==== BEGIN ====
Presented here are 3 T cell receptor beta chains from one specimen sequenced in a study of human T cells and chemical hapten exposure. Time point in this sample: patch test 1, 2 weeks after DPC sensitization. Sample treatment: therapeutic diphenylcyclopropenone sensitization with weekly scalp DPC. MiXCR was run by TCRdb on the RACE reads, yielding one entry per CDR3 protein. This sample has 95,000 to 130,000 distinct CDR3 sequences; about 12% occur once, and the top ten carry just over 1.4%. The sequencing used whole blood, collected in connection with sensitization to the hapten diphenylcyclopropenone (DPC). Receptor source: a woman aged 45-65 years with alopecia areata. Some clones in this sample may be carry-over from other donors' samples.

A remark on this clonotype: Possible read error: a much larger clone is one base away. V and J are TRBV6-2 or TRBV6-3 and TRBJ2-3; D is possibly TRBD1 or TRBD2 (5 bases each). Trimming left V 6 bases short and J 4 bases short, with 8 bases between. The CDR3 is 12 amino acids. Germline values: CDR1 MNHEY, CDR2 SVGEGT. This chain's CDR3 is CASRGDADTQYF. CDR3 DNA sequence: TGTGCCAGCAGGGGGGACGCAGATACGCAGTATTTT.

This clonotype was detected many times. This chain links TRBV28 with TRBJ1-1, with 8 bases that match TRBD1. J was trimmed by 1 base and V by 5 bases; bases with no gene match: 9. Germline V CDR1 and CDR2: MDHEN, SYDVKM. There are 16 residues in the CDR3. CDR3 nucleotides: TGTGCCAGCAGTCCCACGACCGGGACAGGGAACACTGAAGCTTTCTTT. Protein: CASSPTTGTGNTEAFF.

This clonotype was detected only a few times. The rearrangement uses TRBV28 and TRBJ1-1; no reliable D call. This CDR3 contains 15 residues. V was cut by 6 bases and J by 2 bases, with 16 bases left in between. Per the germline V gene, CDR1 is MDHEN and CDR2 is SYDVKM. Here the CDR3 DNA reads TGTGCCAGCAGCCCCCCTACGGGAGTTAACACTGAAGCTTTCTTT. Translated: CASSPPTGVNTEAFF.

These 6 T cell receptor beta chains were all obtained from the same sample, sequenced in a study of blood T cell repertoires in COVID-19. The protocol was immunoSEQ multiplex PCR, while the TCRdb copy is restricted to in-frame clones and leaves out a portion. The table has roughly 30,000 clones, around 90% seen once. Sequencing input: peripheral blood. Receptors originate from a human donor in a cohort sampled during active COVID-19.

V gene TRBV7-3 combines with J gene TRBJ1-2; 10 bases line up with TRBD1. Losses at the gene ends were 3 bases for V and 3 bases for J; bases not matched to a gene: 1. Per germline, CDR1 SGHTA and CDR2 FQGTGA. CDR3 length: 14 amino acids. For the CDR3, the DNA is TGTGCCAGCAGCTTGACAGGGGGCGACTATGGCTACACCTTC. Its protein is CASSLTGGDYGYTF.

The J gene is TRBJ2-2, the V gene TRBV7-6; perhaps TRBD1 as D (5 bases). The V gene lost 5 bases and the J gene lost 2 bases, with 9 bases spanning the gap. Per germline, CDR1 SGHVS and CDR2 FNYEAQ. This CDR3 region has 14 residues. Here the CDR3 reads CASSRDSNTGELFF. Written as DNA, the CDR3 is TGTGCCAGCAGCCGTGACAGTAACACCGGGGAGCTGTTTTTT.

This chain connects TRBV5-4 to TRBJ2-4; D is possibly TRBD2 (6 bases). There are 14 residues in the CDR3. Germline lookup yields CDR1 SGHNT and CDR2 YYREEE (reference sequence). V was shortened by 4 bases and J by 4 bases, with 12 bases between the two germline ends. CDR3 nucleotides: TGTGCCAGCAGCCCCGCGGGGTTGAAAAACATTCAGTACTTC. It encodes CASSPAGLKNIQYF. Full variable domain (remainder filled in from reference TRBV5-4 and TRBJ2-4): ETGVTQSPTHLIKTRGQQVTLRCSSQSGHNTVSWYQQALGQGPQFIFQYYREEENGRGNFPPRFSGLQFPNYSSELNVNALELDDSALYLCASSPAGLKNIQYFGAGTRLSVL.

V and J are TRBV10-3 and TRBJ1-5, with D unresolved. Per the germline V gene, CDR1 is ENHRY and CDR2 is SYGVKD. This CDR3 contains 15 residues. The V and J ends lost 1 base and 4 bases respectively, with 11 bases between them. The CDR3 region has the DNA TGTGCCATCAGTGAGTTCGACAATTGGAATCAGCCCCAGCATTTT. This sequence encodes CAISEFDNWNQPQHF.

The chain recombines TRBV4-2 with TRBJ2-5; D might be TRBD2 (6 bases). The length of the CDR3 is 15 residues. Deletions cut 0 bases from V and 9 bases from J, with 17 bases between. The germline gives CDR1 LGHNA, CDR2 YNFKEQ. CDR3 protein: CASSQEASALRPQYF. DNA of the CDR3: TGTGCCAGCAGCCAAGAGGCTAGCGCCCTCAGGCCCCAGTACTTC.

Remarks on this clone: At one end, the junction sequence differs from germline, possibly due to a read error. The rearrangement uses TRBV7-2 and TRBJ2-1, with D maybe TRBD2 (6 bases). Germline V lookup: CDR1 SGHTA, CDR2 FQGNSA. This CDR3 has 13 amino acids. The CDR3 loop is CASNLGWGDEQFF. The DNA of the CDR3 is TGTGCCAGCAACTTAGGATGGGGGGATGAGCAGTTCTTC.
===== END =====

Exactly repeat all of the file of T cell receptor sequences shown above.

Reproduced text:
Presented here are 3 T cell receptor beta chains from one specimen sequenced in a study of human T cells and chemical hapten exposure. Time point in this sample: patch test 1, 2 weeks after DPC sensitization. Sample treatment: therapeutic diphenylcyclopropenone sensitization with weekly scalp DPC. MiXCR was run by TCRdb on the RACE reads, yielding one entry per CDR3 protein. This sample has 95,000 to 130,000 distinct CDR3 sequences; about 12% occur once, and the top ten carry just over 1.4%. The sequencing used whole blood, collected in connection with sensitization to the hapten diphenylcyclopropenone (DPC). Receptor source: a woman aged 45-65 years with alopecia areata. Some clones in this sample may be carry-over from other donors' samples.

A remark on this clonotype: Possible read error: a much larger clone is one base away. V and J are TRBV6-2 or TRBV6-3 and TRBJ2-3; D is possibly TRBD1 or TRBD2 (5 bases each). Trimming left V 6 bases short and J 4 bases short, with 8 bases between. The CDR3 is 12 amino acids. Germline values: CDR1 MNHEY, CDR2 SVGEGT. This chain's CDR3 is CASRGDADTQYF. CDR3 DNA sequence: TGTGCCAGCAGGGGGGACGCAGATACGCAGTATTTT.

This clonotype was detected many times. This chain links TRBV28 with TRBJ1-1, with 8 bases that match TRBD1. J was trimmed by 1 base and V by 5 bases; bases with no gene match: 9. Germline V CDR1 and CDR2: MDHEN, SYDVKM. There are 16 residues in the CDR3. CDR3 nucleotides: TGTGCCAGCAGTCCCACGACCGGGACAGGGAACACTGAAGCTTTCTTT. Protein: CASSPTTGTGNTEAFF.

This clonotype was detected only a few times. The rearrangement uses TRBV28 and TRBJ1-1; no reliable D call. This CDR3 contains 15 residues. V was cut by 6 bases and J by 2 bases, with 16 bases left in between. Per the germline V gene, CDR1 is MDHEN and CDR2 is SYDVKM. Here the CDR3 DNA reads TGTGCCAGCAGCCCCCCTACGGGAGTTAACACTGAAGCTTTCTTT. Translated: CASSPPTGVNTEAFF.

These 6 T cell receptor beta chains were all obtained from the same sample, sequenced in a study of blood T cell repertoires in COVID-19. The protocol was immunoSEQ multiplex PCR, while the TCRdb copy is restricted to in-frame clones and leaves out a portion. The table has roughly 30,000 clones, around 90% seen once. Sequencing input: peripheral blood. Receptors originate from a human donor in a cohort sampled during active COVID-19.

V gene TRBV7-3 combines with J gene TRBJ1-2; 10 bases line up with TRBD1. Losses at the gene ends were 3 bases for V and 3 bases for J; bases not matched to a gene: 1. Per germline, CDR1 SGHTA and CDR2 FQGTGA. CDR3 length: 14 amino acids. For the CDR3, the DNA is TGTGCCAGCAGCTTGACAGGGGGCGACTATGGCTACACCTTC. Its protein is CASSLTGGDYGYTF.

The J gene is TRBJ2-2, the V gene TRBV7-6; perhaps TRBD1 as D (5 bases). The V gene lost 5 bases and the J gene lost 2 bases, with 9 bases spanning the gap. Per germline, CDR1 SGHVS and CDR2 FNYEAQ. This CDR3 region has 14 residues. Here the CDR3 reads CASSRDSNTGELFF. Written as DNA, the CDR3 is TGTGCCAGCAGCCGTGACAGTAACACCGGGGAGCTGTTTTTT.

This chain connects TRBV5-4 to TRBJ2-4; D is possibly TRBD2 (6 bases). There are 14 residues in the CDR3. Germline lookup yields CDR1 SGHNT and CDR2 YYREEE (reference sequence). V was shortened by 4 bases and J by 4 bases, with 12 bases between the two germline ends. CDR3 nucleotides: TGTGCCAGCAGCCCCGCGGGGTTGAAAAACATTCAGTACTTC. It encodes CASSPAGLKNIQYF. Full variable domain (remainder filled in from reference TRBV5-4 and TRBJ2-4): ETGVTQSPTHLIKTRGQQVTLRCSSQSGHNTVSWYQQALGQGPQFIFQYYREEENGRGNFPPRFSGLQFPNYSSELNVNALELDDSALYLCASSPAGLKNIQYFGAGTRLSVL.

V and J are TRBV10-3 and TRBJ1-5, with D unresolved. Per the germline V gene, CDR1 is ENHRY and CDR2 is SYGVKD. This CDR3 contains 15 residues. The V and J ends lost 1 base and 4 bases respectively, with 11 bases between them. The CDR3 region has the DNA TGTGCCATCAGTGAGTTCGACAATTGGAATCAGCCCCAGCATTTT. This sequence encodes CAISEFDNWNQPQHF.

The chain recombines TRBV4-2 with TRBJ2-5; D might be TRBD2 (6 bases). The length of the CDR3 is 15 residues. Deletions cut 0 bases from V and 9 bases from J, with 17 bases between. The germline gives CDR1 LGHNA, CDR2 YNFKEQ. CDR3 protein: CASSQEASALRPQYF. DNA of the CDR3: TGTGCCAGCAGCCAAGAGGCTAGCGCCCTCAGGCCCCAGTACTTC.

Remarks on this clone: At one end, the junction sequence differs from germline, possibly due to a read error. The rearrangement uses TRBV7-2 and TRBJ2-1, with D maybe TRBD2 (6 bases). Germline V lookup: CDR1 SGHTA, CDR2 FQGNSA. This CDR3 has 13 amino acids. The CDR3 loop is CASNLGWGDEQFF. The DNA of the CDR3 is TGTGCCAGCAACTTAGGATGGGGGGATGAGCAGTTCTTC.